June 30, 2016

Goals For Off Season Training

Introduction To Off Season Training

It can easily be argued that Off Season Training is the most important stage of any sports training program. Off Season training programs, when properly designed, will help you to recover both physically and mentally from your regular season as well as address some of the physical imbalances that every athlete faces.

Those who take their Off Season Training seriously will come back the next season faster and stronger. Even for those who are unable to commit to a full Off Season Training program it is important to remember that maintaining even a 50-60% fitness level will take significantly less effort than starting all over again come pre-season or training camp.

The key to starting a good Off Season Training plan is finding a balance between recovery, maintaining of current fitness and growth. In order to give your body the rest it needs, without letting your fitness levels drop too, much your Off Season Training should start approximately 2 weeks after your season ends, regardless of whether your team made the playoffs. During these two weeks maintain some level of exercise, but don’t rush into your Off Season Training program.

Maintaining Fitness

There are 3 typical means for maintaining ones fitness level during off season training, they are as follows:

Cardiovascular Training

The main goal of cardio training is to at the very least maintain, if not improve, aerobic fitness. At the beginning of your Off Season Training program these workouts should be light and enjoyable as you recover from the wear and tear the regular season has put on your joints and muscles. When possible try and avoid training with the same form of exercise that you regularly compete in. If you are a hockey, football or soccer player, for example, avoid running and instead choose rowing or cycling. If simply aiming to maintain your current level of aerobic fitness your goal should be to work out 3-4 times a week for 30-60 minutes at 60-70% maximum heart rate.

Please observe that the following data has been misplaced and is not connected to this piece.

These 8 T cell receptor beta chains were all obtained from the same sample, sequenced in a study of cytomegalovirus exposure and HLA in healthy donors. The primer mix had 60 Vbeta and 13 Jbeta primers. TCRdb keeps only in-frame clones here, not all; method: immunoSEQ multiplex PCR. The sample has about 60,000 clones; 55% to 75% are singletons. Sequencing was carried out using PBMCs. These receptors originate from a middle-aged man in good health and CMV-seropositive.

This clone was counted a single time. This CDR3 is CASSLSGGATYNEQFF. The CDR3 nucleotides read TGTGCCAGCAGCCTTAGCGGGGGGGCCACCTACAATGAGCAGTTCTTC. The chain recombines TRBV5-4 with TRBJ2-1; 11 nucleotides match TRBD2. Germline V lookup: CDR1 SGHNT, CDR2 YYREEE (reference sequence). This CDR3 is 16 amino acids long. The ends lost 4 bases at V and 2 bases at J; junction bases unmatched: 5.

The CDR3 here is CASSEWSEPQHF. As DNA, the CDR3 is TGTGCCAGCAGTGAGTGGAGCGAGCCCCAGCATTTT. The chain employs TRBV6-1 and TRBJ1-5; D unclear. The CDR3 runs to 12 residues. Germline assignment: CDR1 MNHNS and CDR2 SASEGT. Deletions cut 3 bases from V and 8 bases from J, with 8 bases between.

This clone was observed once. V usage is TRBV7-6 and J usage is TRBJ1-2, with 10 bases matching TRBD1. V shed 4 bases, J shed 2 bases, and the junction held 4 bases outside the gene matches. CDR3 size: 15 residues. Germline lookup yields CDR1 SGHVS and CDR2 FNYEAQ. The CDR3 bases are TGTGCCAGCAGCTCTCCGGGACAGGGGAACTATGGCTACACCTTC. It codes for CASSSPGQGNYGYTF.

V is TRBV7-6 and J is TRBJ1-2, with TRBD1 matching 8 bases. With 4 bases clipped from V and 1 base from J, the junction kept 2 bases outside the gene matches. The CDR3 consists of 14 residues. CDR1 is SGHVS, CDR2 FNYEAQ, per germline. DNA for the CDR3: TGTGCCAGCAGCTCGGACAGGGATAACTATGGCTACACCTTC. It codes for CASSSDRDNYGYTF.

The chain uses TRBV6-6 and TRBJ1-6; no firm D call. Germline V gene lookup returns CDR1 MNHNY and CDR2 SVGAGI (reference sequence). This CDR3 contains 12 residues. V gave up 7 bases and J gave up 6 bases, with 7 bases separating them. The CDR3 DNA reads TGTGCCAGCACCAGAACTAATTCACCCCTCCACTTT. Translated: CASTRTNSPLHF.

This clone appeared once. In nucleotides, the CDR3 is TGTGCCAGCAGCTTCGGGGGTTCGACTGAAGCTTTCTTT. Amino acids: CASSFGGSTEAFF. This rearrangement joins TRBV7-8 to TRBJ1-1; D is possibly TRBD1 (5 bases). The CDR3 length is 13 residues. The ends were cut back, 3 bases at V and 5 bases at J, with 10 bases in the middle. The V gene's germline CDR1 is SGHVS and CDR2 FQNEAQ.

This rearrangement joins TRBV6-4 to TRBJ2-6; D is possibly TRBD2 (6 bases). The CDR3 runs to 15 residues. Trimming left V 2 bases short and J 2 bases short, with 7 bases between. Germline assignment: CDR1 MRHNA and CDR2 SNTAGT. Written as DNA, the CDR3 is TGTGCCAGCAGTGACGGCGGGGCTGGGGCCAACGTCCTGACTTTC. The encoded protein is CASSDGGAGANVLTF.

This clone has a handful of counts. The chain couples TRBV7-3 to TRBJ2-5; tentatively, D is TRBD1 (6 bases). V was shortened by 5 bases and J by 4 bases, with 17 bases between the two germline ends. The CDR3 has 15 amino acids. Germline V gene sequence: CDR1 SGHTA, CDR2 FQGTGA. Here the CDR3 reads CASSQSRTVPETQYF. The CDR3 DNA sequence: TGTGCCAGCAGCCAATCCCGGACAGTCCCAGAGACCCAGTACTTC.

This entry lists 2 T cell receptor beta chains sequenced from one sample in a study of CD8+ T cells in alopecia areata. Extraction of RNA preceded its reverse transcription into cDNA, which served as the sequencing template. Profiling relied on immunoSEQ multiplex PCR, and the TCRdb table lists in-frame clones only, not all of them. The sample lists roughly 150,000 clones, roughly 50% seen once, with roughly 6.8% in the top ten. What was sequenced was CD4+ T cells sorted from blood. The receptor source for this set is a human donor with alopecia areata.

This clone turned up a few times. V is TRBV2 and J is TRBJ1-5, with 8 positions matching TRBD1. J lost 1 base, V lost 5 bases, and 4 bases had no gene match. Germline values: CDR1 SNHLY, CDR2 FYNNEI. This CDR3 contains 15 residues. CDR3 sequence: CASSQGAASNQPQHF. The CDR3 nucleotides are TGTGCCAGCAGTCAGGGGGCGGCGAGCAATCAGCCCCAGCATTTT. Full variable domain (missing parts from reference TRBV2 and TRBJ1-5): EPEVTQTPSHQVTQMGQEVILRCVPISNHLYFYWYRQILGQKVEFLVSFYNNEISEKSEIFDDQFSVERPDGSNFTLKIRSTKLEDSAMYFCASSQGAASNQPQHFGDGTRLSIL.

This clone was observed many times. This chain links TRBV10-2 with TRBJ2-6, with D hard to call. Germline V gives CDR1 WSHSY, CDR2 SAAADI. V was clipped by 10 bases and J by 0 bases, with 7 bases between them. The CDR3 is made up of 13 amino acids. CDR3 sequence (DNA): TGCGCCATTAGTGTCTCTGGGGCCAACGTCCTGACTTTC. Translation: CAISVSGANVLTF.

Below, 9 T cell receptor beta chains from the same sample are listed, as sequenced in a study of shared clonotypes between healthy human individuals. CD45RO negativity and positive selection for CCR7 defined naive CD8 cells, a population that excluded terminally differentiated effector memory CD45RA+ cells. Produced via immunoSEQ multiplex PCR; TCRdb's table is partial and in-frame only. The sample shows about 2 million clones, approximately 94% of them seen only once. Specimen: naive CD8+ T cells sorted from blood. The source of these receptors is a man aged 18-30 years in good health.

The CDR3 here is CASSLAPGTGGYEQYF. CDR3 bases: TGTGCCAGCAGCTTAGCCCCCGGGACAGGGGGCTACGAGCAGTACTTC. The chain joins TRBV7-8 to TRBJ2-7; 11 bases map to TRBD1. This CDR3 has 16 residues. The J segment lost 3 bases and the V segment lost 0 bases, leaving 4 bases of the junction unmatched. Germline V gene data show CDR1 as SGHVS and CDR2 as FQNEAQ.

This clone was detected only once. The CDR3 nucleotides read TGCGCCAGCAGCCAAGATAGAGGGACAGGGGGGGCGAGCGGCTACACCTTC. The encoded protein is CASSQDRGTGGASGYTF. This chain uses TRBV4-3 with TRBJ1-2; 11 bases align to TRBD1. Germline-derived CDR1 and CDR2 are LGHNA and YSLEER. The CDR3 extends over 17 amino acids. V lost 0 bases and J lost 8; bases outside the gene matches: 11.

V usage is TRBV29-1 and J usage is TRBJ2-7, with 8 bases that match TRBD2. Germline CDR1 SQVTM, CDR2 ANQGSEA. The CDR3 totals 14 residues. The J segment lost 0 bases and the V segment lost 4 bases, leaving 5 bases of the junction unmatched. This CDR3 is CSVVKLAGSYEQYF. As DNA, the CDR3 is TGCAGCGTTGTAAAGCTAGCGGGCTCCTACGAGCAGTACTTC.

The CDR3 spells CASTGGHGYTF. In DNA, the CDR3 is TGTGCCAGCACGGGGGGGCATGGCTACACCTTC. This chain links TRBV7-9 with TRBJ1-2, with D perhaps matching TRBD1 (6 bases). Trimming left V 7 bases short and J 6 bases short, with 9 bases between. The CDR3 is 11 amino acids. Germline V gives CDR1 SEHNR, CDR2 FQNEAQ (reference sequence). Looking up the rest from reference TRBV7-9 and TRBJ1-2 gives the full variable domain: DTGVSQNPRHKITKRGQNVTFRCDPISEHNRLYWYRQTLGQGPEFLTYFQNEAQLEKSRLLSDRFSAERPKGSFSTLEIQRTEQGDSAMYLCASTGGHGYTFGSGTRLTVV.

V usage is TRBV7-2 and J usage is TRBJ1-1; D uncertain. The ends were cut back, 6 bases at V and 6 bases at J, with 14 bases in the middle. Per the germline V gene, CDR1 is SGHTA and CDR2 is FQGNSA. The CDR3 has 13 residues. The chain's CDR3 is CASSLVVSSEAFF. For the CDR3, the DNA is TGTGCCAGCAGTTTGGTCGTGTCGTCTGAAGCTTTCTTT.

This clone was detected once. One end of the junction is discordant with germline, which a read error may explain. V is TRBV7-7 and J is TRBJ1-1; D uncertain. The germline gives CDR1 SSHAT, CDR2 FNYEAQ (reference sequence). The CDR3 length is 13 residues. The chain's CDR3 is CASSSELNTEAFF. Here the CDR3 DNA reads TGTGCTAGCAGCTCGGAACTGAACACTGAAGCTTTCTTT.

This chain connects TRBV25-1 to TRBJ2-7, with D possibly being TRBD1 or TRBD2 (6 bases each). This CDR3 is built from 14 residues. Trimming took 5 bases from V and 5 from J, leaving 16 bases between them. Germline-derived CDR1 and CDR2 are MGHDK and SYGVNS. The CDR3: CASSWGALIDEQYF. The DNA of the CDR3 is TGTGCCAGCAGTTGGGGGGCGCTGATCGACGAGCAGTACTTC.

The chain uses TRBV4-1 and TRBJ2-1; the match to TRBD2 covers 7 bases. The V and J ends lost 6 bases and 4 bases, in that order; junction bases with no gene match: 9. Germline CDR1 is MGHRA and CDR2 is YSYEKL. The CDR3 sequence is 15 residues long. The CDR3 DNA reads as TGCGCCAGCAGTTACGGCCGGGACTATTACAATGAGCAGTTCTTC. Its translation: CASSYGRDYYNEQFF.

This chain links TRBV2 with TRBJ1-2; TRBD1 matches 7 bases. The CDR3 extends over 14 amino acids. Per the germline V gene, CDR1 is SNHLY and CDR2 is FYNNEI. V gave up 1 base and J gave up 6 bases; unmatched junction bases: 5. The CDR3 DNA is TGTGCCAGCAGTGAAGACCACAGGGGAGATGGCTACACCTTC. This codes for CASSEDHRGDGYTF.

Cardio Training

Flexibility Training:

Stretching is incredibly important for any athlete regardless of the time of year whether it is before, during or after a game or training session. Stretching should be a fundamental part of any conditional program and performed consistently. Stretching helps to ease stiffness, get blood flowing and expedite the repair of damaged muscle tissues. By stretching regularly you will help to increase your range of motion which directly reduces the risk of muscle and tendon tears. Static stretches should be considered every day, whether a training day or not.



Resistance Training:

Resistance training is often focused on targeting specific stabilizer muscle groups, helping to improve imbalances and weak areas. Any strength training should be accompanied by resistance training in order to provide balanced compensation work for those areas and muscles. During the season many stabilizer muscles get neglected as competition is focused on very repetitive motions and in season training often focuses on the large muscle groups and compound movements. Resistance training sessions should be of light intensity and only 2-3 a week are usually necessary.

Resistance Training


Full Off Season Training Goals